I've developed a strong dislike for motion controls over the years. Whether it's waggling a Wii controller, waving for the Kinect, or smearing a touchscreen, I've grown tired of them all. Like many longtime players, I found them imprecise, lacking in tactile feedback, and generally gimmicky. The controller, after all, is only an obstacle when it comes to playing games. Its primary job is to translate your thoughts into actions in the game. The less latency and distortion between thought and act, the better.
This is why casual gamers love motion controls and core gamers hate them. Experienced players don't think about what buttons they have to press or how to execute a dragon punch in Street Fighter. It's internalized, and the action is underway as soon as the player decides on a course of action. But casual players aren't used to the dizzying array of more than a dozen inputs on modern pads, and it takes time to think through the process. For them, translating thought to action in games isn't much different than translating languages. At first, it's a challenging and deliberate process. However, those who are fluent could find themselves thinking or dreaming in a second language, translation being accomplished instantly and unconsciously.
Unfortunately, motion controls introduce technical latency and pile it on top of whatever latency exists in the player's mind. For casual players, this is still better than dealing with traditional pads. Even if the Kinect takes a moment to register their virtual racket swings, it's ultimately more responsive for that player than using a pad, remembering which button is the lob and which is the smash, then finding and pushing the proper key while placing the shot with the left analog stick. But for experienced gamers, this is all just lag tacked on to the experience. For us, the standard controller is already a lag-free experience; we're used to games that demand absolute precision of input. Anything that introduces lag or distorts intent along the way from translating thoughts into deeds is a clear step backward.
So why was my personal highlight of E3 a game with a control scheme that takes great joy in misunderstanding what you want it to do?
Octodad: Dadliest Catch was just one in a sea of indie titles in Sony's booth this year, and it blended in with the crowd about as well as an octopus in a tuxedo. The game itself is classic fish-out-of-water fare (OK, I'll stop now), with the titular Octodad attempting to pass as human in a variety of situations. The tutorial level for the upcoming PC/Mac/Linux and PS4 game had players taking control of Octodad on his wedding day, challenging them to get dressed up nice and make it through the ceremony without arousing suspicion that he might in fact be a cephalopod.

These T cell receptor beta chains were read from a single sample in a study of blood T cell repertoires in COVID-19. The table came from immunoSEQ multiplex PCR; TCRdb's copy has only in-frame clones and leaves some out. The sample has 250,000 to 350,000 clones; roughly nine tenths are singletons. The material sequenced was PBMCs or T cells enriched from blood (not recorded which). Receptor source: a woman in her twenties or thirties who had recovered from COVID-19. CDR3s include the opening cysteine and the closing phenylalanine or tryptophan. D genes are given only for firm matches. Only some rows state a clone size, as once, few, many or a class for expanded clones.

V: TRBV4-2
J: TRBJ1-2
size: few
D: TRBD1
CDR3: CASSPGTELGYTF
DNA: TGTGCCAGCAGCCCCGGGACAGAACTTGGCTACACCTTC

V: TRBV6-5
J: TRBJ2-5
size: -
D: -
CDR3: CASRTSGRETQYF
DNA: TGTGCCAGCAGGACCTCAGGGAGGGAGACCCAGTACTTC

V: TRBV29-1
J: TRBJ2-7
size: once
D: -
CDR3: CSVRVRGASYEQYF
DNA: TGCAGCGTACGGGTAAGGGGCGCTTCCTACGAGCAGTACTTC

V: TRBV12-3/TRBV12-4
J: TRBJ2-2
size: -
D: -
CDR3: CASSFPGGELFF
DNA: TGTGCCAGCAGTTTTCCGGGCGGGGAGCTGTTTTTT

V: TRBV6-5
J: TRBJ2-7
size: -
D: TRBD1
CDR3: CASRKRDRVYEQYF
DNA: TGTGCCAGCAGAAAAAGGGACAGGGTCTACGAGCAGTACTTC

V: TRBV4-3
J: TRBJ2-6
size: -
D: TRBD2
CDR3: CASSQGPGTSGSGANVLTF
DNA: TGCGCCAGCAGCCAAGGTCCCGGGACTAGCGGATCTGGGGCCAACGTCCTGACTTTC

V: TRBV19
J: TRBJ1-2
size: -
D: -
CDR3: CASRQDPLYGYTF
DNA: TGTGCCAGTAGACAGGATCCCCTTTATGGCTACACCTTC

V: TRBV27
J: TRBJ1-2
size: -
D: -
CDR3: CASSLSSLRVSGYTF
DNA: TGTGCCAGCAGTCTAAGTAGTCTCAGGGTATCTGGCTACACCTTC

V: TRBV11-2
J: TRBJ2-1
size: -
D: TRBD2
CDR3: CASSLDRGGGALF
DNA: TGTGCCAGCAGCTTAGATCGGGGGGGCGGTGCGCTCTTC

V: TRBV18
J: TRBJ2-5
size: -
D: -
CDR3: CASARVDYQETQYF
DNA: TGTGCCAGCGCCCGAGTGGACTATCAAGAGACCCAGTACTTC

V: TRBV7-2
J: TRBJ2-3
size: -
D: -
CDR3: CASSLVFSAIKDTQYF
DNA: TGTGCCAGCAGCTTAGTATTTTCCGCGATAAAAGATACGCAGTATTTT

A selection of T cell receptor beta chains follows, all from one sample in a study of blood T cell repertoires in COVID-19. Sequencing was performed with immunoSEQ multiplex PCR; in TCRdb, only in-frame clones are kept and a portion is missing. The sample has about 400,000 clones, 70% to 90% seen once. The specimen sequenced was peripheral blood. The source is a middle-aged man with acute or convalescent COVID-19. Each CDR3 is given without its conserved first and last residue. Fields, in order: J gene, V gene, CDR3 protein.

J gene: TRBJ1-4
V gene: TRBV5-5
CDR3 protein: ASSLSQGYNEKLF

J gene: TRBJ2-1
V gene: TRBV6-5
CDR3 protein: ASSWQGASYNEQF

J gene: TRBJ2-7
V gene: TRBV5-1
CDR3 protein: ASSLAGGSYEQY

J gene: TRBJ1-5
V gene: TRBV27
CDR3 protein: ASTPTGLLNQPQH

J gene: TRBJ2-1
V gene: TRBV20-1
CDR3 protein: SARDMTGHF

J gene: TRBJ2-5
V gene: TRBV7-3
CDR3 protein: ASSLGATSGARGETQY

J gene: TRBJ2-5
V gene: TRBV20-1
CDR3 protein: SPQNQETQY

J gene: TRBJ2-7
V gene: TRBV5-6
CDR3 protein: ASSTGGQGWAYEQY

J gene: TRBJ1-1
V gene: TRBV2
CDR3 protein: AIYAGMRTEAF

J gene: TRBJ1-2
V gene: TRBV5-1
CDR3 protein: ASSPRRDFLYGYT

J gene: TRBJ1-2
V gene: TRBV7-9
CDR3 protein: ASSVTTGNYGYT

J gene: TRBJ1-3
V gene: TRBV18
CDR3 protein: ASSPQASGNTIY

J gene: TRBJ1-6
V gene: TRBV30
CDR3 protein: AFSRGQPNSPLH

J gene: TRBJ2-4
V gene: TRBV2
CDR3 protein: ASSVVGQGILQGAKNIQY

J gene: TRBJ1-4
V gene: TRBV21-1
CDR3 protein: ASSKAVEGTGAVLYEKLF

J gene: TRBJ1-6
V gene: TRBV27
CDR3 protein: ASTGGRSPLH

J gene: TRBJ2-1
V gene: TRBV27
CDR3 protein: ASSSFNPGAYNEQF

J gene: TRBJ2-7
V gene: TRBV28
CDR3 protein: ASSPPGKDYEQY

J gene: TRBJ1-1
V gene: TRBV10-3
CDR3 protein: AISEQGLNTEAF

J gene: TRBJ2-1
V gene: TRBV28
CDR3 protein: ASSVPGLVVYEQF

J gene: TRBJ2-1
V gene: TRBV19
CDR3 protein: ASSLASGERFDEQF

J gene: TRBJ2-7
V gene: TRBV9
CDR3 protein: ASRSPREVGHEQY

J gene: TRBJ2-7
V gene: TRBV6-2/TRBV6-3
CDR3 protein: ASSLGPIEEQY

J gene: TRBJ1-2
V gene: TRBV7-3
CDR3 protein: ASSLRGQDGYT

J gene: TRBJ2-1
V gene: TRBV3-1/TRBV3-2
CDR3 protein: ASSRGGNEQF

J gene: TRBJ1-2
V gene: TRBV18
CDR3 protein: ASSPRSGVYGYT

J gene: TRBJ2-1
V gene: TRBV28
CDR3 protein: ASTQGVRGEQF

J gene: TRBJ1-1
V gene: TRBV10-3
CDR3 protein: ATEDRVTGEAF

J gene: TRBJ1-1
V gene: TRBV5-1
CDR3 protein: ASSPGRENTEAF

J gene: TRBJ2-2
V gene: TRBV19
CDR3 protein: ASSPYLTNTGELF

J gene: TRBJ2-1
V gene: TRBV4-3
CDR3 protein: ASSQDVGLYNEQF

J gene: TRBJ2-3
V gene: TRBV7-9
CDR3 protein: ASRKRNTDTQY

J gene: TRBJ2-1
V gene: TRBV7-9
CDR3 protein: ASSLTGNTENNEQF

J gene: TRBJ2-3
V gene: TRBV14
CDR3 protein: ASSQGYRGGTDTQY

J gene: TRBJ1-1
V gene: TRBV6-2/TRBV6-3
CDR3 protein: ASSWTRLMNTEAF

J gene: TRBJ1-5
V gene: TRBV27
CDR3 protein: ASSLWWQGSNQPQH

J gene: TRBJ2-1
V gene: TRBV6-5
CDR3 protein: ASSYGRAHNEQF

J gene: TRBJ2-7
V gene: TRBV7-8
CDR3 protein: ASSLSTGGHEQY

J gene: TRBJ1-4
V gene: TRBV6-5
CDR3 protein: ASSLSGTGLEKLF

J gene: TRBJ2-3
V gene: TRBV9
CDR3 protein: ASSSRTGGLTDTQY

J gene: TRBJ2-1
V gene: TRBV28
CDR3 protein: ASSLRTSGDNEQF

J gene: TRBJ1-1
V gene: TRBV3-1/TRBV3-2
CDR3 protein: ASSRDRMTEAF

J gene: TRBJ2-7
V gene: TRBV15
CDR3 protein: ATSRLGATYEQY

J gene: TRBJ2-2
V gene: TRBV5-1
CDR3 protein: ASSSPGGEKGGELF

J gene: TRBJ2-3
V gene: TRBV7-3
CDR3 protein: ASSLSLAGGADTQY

Whatever one's personal views on interspecies marriage might be, Octodad is a charming game with an intentionally ham-fisted control scheme that makes it feel like you're trying to open a child-proof bottle of aspirin with boxing gloves on. The game is driven by the use of the two analog sticks, with one of them controlling a tentacle's location on the x- and z-axes, while the other regulates the y-axis. The setup actually gives complete control in 3D space, but it's so unintuitive that even the simplest of exercises (such as picking up a top hat to wear) became an exercise in absurd failure, stray tentacles swinging around madly, sending any loose objects in the game world hilariously bouncing around the room like a corpse in the original Dead Space. Even the process of walking is a struggle, as players must switch the analog control from "arms" to "legs" and lift each pant leg individually with the right or left trigger, move it with the analog stick, and then release the trigger to take a single step.
There's a scene in Team America: World Police where one freedom-loving marionette attempts to shush her puppet paramour's pillow talk, but her hand-on-a-string merely winds up awkwardly jabbing him in his vacant and unflinching eye. This is the joy of playing Octodad, the humor that arises from an untalented puppeteer pulling the strings on an inhuman actor who isn't in on the joke. This is also why Octodad's controls work so very well, despite being imprecise and unintuitive. Like a game of Telephone, the fun resides in the gap between the message sent and the one received. And the more unpredictable that gap is, the better the results. Like having to explain a joke, playing Octodad with the sort of precision and accuracy core gamers usually demand would be to eliminate the unpredictability and smother the fun.
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